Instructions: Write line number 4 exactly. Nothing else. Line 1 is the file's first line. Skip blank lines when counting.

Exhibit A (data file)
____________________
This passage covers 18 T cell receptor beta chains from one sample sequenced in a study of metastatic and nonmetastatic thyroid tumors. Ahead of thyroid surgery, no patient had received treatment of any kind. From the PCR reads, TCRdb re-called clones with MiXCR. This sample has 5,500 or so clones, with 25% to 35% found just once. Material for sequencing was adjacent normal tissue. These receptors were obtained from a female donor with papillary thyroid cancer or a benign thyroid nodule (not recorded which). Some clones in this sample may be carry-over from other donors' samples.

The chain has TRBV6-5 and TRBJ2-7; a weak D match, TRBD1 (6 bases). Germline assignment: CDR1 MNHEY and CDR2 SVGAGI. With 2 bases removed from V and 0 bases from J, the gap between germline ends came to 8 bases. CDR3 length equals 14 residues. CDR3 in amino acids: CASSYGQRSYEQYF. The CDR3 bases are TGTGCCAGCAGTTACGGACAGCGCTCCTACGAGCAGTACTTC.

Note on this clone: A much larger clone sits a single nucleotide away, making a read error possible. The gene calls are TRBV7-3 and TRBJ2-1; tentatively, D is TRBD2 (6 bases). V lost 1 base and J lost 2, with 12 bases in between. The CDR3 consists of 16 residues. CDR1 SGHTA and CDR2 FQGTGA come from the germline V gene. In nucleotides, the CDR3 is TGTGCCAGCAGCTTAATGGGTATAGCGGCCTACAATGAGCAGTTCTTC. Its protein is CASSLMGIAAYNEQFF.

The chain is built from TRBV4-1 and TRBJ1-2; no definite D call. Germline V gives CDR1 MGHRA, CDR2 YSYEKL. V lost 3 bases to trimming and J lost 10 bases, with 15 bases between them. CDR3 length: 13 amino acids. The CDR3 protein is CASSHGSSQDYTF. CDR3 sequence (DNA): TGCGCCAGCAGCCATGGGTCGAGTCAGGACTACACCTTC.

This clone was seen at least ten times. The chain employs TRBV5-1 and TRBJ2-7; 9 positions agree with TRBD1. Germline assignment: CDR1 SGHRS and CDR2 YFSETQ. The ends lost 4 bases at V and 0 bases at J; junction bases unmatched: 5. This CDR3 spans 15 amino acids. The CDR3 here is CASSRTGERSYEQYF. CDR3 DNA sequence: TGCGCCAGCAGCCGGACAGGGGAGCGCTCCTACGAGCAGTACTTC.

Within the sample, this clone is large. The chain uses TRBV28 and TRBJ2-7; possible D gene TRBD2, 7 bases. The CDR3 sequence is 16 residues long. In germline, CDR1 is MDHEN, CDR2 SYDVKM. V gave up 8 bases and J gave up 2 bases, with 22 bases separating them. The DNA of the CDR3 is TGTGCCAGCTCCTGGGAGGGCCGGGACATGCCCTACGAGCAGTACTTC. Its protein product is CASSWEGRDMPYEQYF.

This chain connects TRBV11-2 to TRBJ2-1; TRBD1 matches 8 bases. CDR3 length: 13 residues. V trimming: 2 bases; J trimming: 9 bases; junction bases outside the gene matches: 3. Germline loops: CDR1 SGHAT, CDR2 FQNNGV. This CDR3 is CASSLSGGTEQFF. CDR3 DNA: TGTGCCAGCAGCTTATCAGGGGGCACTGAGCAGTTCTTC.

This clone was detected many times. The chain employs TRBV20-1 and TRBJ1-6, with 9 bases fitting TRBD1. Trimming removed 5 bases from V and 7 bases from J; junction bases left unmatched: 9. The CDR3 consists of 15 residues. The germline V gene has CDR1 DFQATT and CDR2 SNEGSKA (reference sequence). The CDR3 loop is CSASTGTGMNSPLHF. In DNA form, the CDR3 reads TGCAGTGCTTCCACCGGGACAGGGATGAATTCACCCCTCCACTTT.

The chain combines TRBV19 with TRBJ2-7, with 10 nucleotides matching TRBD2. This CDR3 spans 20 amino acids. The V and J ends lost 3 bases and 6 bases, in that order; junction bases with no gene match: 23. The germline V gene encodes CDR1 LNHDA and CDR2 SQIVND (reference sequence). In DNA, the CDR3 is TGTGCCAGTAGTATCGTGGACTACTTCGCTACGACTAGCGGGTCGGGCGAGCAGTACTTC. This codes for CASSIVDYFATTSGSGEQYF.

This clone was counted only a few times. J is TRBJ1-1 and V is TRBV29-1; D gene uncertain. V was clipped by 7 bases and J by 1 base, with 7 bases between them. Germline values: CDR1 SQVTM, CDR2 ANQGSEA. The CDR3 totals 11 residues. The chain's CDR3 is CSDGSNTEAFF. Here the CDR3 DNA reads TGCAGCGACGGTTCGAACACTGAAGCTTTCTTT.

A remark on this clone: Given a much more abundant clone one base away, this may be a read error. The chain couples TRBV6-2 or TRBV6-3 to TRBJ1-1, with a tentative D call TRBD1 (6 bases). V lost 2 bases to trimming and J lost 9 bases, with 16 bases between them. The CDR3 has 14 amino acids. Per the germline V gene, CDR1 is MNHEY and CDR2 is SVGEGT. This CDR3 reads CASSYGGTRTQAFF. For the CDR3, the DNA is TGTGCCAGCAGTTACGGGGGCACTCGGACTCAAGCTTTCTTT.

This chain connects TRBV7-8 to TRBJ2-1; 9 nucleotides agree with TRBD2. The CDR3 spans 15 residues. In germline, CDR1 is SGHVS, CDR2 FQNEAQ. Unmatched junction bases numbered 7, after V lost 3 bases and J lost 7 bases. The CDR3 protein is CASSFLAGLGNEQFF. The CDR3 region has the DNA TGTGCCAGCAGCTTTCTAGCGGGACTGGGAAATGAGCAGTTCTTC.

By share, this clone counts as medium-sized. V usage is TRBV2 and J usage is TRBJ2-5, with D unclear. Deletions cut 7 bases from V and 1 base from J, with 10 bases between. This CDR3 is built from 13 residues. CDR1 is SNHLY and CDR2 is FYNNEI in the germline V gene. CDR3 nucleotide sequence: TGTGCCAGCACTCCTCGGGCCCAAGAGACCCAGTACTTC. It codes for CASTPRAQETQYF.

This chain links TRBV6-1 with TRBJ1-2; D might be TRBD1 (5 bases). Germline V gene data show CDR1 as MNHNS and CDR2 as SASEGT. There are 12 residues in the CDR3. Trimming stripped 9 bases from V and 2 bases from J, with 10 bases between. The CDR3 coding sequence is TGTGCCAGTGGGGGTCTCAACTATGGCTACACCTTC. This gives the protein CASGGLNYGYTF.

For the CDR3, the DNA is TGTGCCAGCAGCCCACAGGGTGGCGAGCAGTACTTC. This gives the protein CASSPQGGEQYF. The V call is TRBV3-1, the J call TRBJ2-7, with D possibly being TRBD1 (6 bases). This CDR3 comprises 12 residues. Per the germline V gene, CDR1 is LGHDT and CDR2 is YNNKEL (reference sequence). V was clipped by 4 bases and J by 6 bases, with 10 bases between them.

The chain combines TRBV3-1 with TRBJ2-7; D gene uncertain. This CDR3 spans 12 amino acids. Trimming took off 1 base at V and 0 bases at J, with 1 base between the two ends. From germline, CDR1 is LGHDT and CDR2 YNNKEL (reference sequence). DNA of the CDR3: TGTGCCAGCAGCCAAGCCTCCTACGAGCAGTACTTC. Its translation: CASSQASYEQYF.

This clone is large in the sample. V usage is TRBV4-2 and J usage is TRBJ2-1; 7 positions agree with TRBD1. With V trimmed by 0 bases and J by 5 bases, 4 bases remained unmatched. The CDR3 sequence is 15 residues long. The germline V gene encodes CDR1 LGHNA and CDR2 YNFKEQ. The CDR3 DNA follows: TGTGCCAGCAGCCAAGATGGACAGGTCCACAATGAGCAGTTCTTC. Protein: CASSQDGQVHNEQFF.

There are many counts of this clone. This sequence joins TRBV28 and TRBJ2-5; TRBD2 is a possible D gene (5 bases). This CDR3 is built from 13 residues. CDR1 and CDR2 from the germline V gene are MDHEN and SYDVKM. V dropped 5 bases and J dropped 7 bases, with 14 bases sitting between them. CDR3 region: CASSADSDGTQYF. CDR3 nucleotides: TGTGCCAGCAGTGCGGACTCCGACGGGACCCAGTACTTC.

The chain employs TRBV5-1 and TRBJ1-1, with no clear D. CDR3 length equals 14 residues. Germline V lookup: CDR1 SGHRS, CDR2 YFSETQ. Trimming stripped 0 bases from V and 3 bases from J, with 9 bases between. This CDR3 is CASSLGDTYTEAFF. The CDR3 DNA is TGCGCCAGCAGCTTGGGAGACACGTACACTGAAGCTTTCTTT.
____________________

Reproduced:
The chain is built from TRBV4-1 and TRBJ1-2; no definite D call. Germline V gives CDR1 MGHRA, CDR2 YSYEKL. V lost 3 bases to trimming and J lost 10 bases, with 15 bases between them. CDR3 length: 13 amino acids. The CDR3 protein is CASSHGSSQDYTF. CDR3 sequence (DNA): TGCGCCAGCAGCCATGGGTCGAGTCAGGACTACACCTTC.